I'm a generally secure person and other people's opinions don't ruffle me much, but this woman did more than anyone has before. I've thought many uncharitable things about her, but perhaps I can say this in an illustrative rather than vindictive way. Perhaps I should have suggested that she and I could pray together that her husband would have significant brain damage so she could be as close to God as I get to be.

I'm sure that all of this is made worse by the coming of Christmas. Advent is all about longing for Christ's birth, and then he comes and brings joy. And I don't know what to do with that all this year, when our trials will very much be continuing through the Christmas season.

*It would be better that sin had not entered the world. But it has, and so bad stuff happens. But it would be better if sin had not entered the world.

Friday, December 21, 2018


This was a gift from a friend, and it turns out that YA fiction is just the level that I have brains for at the moment. This was fascinating--a realistic, fantastic, imaginative story that gives you empathy for the experiences of children, something I really need since I have a 4-year-old, and leaves lots of room for wonder.

Thursday, December 20, 2018

Airplane Movies

Crazy Rich Asians

I saw this in Paris and was a little miffed--who wants to spend a short visit to a famous city in a movie theater (seeing an American film! not that I speak French), which is identical to American theaters? Plus, I don't generally take babies to the movies--and that could go really poorly. BUT to be honest, I was interested in seeing it, and Francisco wasn't a willing companion, and the baby did just fine (shhhh--he loves anything on a screen), and it was nice to get off our feet and in out of the cold. And despite being in many ways a composite of cliches (not out of the norm for romantic comedies), this was totally enjoyable. 

Oceans Eight

I saw this on the flight, while wrangling the baby, so let's just say I did not pay the closest of attention. But I totally enjoyed it. Also, I always debate between food and a movie, on the one hand, and sleep on the other, while going to Europe. I wish I were strong enough to choose the latter.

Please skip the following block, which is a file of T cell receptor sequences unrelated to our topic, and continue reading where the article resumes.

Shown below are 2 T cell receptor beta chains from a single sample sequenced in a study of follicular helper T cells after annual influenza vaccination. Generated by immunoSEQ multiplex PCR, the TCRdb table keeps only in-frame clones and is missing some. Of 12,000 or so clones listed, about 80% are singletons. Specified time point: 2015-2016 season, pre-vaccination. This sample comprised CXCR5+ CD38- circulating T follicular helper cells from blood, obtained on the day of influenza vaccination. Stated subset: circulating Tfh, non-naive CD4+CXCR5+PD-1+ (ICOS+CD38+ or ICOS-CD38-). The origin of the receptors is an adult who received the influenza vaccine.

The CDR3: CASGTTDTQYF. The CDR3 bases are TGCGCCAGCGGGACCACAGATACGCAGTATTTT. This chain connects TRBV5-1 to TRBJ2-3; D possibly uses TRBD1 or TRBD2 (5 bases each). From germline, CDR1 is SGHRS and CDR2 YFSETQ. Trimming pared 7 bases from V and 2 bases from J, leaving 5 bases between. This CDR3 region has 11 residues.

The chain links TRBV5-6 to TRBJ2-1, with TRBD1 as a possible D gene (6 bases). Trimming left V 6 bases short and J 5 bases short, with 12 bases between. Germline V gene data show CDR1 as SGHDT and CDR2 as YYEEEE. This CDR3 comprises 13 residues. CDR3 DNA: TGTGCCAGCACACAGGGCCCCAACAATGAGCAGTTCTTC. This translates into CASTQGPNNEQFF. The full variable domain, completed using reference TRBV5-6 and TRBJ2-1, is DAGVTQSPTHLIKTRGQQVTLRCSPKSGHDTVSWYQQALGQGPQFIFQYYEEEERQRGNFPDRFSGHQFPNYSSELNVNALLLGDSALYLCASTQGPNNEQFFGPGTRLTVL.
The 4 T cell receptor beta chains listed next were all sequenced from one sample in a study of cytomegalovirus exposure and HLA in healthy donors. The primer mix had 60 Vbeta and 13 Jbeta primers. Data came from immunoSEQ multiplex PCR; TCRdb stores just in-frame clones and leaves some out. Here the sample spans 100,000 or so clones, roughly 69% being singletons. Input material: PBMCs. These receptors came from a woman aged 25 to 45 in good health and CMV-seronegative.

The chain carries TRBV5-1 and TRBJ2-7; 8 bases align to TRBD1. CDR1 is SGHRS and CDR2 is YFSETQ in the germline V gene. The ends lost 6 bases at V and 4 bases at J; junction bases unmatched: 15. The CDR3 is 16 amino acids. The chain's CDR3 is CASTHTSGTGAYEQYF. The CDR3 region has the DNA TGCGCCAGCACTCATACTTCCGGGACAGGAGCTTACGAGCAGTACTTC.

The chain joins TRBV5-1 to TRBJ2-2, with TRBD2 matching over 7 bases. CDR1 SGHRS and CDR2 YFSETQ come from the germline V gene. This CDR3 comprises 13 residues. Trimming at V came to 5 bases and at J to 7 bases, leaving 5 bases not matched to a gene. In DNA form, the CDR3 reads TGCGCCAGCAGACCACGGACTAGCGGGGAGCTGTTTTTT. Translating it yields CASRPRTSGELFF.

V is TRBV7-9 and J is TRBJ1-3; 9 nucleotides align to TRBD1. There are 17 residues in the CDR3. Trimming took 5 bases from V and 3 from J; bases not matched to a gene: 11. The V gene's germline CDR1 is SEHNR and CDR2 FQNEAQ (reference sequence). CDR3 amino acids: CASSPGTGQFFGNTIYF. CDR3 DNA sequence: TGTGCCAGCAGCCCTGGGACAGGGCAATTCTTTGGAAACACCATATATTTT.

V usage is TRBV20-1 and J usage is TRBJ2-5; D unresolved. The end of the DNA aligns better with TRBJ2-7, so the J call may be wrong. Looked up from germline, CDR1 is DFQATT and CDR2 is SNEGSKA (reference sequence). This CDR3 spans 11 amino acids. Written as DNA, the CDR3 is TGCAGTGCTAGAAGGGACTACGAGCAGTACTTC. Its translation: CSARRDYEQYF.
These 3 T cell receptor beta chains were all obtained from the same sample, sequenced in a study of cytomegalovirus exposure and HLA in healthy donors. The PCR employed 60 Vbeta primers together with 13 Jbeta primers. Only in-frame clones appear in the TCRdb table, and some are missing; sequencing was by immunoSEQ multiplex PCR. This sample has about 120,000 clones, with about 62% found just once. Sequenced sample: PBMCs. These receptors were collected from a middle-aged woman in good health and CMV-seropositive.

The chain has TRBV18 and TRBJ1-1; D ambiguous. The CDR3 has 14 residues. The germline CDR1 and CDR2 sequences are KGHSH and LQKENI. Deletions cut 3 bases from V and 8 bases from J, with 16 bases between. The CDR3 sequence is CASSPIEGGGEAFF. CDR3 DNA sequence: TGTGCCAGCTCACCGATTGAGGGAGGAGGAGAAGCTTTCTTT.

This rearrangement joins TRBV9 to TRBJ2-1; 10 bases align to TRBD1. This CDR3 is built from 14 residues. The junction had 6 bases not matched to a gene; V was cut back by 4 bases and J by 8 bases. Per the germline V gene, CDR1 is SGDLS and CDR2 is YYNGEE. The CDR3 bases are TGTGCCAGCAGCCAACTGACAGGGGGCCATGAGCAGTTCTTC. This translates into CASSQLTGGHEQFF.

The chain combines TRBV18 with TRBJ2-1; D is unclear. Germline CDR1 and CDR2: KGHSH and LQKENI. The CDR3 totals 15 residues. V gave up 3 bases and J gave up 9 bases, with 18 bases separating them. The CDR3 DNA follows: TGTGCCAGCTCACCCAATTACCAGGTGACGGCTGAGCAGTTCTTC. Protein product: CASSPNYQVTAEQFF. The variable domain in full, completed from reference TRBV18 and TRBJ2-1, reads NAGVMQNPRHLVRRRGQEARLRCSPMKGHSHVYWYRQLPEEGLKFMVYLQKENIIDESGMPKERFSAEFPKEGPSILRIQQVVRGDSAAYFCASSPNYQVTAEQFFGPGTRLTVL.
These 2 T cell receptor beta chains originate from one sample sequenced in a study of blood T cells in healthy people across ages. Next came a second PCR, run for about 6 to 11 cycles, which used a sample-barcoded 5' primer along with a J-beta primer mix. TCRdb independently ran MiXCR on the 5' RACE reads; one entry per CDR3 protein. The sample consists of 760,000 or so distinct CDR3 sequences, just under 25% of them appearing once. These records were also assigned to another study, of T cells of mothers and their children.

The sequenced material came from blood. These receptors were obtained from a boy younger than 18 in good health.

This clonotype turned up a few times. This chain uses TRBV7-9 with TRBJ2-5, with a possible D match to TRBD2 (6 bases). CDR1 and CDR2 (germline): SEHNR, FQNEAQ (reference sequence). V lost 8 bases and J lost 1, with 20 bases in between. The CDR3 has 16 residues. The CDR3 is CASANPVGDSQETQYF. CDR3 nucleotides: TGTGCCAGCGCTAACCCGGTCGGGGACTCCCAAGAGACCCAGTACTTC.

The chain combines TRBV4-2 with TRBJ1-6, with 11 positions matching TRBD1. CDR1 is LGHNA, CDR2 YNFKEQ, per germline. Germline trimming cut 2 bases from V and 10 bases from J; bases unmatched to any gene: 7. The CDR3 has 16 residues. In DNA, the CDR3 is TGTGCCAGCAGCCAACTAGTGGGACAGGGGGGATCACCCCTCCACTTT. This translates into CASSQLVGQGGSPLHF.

The Quiet Place

Even while baby-wrangling on a flight (this post makes me look like a bad mother), I was completely absorbed in this movie--and scared to death--such that I unthinkingly started elbowing my sleeping (and long-suffering) seatmate, because I was unconsciously reaching out for human connection (or Francisco?). Anyway, he was confused and I was embarrassed.

The Bookshop

Oh my gosh--who knew that a Penelope Fitzgerald novel was being made into a film? The clothes and setting are so much fun, and I definitely enjoyed this and would watch it again. Airplanes really get me caught up on my otherwise almost non-existent movie watching. 

Wednesday, December 19, 2018

Paris, Phone Pics

The reality is, with baby, many of my pictures were from my phone. Here is where I attended mass the day I arrived. And where, oddly, a man passed out on top of me and the baby during mass and the men on both sides of me were effusive about the baby and extremely helpful.

(Perhaps women don't travel often with babies and large pieces of luggage, but everyone I encountered everywhere was extremely helpful. I mean, more helpful than I ever could have imagined anyone being. There was a train conductor who held the baby so I could put my carrier on; there was a woman who carried my luggage to the back of the train; there was a seatmate on the airplane who did everything she possibly could for me--and even offered to move so I could have a free seat--I'm really glad I didn't let her; there was a seatmate on the way back who graciously woke up every half an hour so we could get up; numerous people on the flight who held the baby so I could go to the bathroom; at the airport in France the security person helped me clip my carrier, put on my backpack, and tied my shoes; they sent me to the front of every line in the French airport immediately; and I could make a list that goes on forever. People loved the baby and did everything they could to help me be more comfortable. But one of the men who sat beside me at that first mass said he was honored and that it was a great experience for him, as he helped me into my coat. They must not have so many babies there?)

Oh, truly terrible phone snaps. But this was my walk home from mass to the apartment where I was staying. It got dark and so the monuments came out. Slightly magical. (Although by and large I will say: I think I like smaller old cities like Bratislava better. I'm not sure--it's not my final word, but I feel like Paris is over-romanticized in films and so I may have been just a little disappointed. No one over-romanticizes Bratislava--or even Compiegne--so it far outshines my expectations. I mean, there's just so much pressure to adore Paris. During the day, I didn't even like the Eiffel Tour, but to be honest, when it was lit up at night, it was seductive.)

From a cab ride--I think it was the opera.

Some church. Would that I could have gone in more.

Okay, okay. It's pretty.

The outside of Notre Dame. The misty rain and chilly weather meant there were very few tourists anywhere, which was great.

Tuesday, December 18, 2018

San Chapelle

Do I need words? Can there be too many pictures?